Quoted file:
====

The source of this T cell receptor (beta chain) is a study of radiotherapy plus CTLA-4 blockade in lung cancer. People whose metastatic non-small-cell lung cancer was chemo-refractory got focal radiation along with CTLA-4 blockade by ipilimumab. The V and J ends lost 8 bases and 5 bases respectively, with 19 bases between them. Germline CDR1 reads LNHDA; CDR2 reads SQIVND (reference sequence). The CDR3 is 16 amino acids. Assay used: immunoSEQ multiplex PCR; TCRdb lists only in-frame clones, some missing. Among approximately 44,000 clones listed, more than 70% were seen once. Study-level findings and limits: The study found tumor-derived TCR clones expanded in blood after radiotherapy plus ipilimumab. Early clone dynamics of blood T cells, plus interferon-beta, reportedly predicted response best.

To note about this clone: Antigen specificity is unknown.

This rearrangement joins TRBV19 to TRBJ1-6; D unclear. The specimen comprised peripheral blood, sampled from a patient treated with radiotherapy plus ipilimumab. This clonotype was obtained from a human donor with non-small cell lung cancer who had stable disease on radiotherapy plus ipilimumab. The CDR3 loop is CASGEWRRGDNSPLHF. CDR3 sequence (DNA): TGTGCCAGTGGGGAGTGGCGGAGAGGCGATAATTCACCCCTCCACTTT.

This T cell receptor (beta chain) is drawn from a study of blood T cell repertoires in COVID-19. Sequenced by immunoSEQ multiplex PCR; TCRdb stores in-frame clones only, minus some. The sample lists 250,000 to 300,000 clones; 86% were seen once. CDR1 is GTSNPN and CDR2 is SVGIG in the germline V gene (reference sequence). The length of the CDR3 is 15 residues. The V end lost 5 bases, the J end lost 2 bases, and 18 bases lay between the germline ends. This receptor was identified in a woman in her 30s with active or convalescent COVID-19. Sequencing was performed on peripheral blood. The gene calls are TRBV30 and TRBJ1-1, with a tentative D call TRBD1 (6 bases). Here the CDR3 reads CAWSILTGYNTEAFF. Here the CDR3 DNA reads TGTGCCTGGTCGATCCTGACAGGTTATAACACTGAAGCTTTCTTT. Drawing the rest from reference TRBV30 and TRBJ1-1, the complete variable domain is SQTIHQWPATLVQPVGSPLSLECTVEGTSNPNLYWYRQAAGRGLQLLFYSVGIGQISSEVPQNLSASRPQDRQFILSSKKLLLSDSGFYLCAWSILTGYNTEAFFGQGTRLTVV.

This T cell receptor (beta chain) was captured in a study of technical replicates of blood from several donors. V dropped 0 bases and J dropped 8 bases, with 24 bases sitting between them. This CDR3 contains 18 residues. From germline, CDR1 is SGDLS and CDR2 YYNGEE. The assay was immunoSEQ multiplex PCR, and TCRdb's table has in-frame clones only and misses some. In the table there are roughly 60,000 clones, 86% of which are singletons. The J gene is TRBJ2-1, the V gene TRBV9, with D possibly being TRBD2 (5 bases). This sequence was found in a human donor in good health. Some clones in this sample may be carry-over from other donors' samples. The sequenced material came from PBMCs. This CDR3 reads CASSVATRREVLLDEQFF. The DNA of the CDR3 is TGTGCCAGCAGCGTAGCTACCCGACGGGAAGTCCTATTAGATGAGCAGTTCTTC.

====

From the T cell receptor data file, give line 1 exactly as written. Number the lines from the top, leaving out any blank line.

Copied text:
The source of this T cell receptor (beta chain) is a study of radiotherapy plus CTLA-4 blockade in lung cancer. People whose metastatic non-small-cell lung cancer was chemo-refractory got focal radiation along with CTLA-4 blockade by ipilimumab. The V and J ends lost 8 bases and 5 bases respectively, with 19 bases between them. Germline CDR1 reads LNHDA; CDR2 reads SQIVND (reference sequence). The CDR3 is 16 amino acids. Assay used: immunoSEQ multiplex PCR; TCRdb lists only in-frame clones, some missing. Among approximately 44,000 clones listed, more than 70% were seen once. Study-level findings and limits: The study found tumor-derived TCR clones expanded in blood after radiotherapy plus ipilimumab. Early clone dynamics of blood T cells, plus interferon-beta, reportedly predicted response best.